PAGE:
Spark Word2Vec: lessons learned

This post summarises some of the lessons learned while working with Spark’s Word2Vec implementation. You may also be interested in the previous post “Problems encountered with Spark ml Wod2Vec

Lesson 1: Spark’s Word2Vec getVectors returns the  unique embeddings

As mentioned in part 2, the transform function aims to return the vectors for words within the given sentences. If you want the actual trained model, and therefore the unique word to vector representations you should use the getVectors function

Lesson 2: More partitions == more speed == less quality

There is a balance that you need to determine between having a fast implementation vs one with good quality. Having more Word2Vec partitions means that the data is separated into many smaller buckets, losing context of the words in other buckets. The data is only brought together at the end of an iteration. For this reason, you don’t want to split your data into too many partitions. However, you also don’t want to lose out on parallelism – after all you are using spark because you want distributed computation. Play around with the total partitions – the right value for this parameter will differ depending on the problem. Also remember that less partitions means less parallelism and therefore a slower algorithm.

Lesson 3: More iterations == less speed == more quality

As mentioned in lesson 2, the data from various partitions is brought together at the end of each iteration. Having more iterations means more context from the different buckets and more time training. This means that more iterations can lead to better results, but they do have an impact on the running time of the algorithm.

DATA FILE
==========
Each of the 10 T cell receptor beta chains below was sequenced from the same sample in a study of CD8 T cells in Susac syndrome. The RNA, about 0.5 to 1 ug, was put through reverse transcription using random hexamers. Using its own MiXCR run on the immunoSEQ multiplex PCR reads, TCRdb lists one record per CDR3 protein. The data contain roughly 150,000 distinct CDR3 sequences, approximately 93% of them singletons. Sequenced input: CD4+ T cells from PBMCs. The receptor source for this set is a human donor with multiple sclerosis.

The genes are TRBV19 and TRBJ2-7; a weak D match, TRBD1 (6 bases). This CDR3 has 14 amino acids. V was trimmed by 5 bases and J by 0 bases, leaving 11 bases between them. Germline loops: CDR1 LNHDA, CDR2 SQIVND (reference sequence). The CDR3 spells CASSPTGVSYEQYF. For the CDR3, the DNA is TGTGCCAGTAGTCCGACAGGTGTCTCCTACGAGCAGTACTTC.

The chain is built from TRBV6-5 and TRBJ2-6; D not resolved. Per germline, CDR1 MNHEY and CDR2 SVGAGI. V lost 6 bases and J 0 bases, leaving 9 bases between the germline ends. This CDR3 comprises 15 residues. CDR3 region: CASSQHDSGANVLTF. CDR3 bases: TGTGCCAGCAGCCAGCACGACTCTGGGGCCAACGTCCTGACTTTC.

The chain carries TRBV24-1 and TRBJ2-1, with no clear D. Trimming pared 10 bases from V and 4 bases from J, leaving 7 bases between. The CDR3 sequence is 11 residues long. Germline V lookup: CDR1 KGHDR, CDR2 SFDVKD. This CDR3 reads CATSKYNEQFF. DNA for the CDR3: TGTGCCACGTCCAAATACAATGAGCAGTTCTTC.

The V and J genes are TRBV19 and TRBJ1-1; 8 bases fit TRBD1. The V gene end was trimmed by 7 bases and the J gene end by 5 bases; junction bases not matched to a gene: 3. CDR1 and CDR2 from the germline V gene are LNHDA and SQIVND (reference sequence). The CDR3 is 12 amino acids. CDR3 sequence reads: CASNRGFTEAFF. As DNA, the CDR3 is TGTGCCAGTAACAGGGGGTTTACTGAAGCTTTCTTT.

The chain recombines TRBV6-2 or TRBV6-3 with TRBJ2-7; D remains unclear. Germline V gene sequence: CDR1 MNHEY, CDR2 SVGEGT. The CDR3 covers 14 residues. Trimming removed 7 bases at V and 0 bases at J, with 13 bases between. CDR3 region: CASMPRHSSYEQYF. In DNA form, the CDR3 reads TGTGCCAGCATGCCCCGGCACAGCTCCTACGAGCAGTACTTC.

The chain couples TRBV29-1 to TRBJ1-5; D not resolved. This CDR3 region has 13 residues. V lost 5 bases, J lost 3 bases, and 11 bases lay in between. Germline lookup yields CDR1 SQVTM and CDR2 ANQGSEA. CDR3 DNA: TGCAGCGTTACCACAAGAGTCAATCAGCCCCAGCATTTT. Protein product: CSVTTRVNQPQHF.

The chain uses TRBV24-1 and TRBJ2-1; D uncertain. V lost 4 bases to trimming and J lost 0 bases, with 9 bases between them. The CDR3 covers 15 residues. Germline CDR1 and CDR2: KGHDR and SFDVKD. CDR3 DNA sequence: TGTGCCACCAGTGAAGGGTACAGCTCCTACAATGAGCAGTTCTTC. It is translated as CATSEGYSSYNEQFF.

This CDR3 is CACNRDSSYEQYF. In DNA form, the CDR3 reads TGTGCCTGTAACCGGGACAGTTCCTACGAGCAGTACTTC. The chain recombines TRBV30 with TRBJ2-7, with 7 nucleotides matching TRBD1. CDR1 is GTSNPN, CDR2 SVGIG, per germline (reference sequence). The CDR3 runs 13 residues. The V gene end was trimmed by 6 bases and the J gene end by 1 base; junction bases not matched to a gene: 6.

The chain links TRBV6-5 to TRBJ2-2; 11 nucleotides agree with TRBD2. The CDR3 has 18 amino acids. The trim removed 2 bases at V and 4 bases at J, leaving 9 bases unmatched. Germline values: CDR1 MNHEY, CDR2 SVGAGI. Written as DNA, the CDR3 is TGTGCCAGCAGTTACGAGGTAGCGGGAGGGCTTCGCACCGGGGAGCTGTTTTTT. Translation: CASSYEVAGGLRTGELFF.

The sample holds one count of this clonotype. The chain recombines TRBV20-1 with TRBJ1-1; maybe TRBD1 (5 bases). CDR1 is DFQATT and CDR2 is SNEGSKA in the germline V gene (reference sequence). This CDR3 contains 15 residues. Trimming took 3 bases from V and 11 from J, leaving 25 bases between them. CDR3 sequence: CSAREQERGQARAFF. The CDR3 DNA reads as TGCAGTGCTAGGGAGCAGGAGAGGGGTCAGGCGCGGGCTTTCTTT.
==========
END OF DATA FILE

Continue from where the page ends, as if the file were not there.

Lesson 4: Machine learning algorithms need a lot of hardware

This probably doesn’t come as a surprise, but it is still worth mentioning. You are using a machine learning algorithm on a distributed cluster and you keep having to give 1 thing more memory, namely your driver.

Lesson 5: Save things to parquet

Why? efficient data compression built for handling bulk data leads to less memory issues.

Lesson 6: Spark ml Word2Vec is not mockable

If you are writing tests for your Spark jobs, which you should be doing, you will probably try to mock out Spark’s Word2Vec implementation as it is nondeterministic. You will soon be greeted by an error message stating that Word2Vec cannot be mocked. You will then quickly find out that this is a final class in the ml library. To get around this you can wrap your call to Word2Vec in a function and inject it into the function that you are testing.


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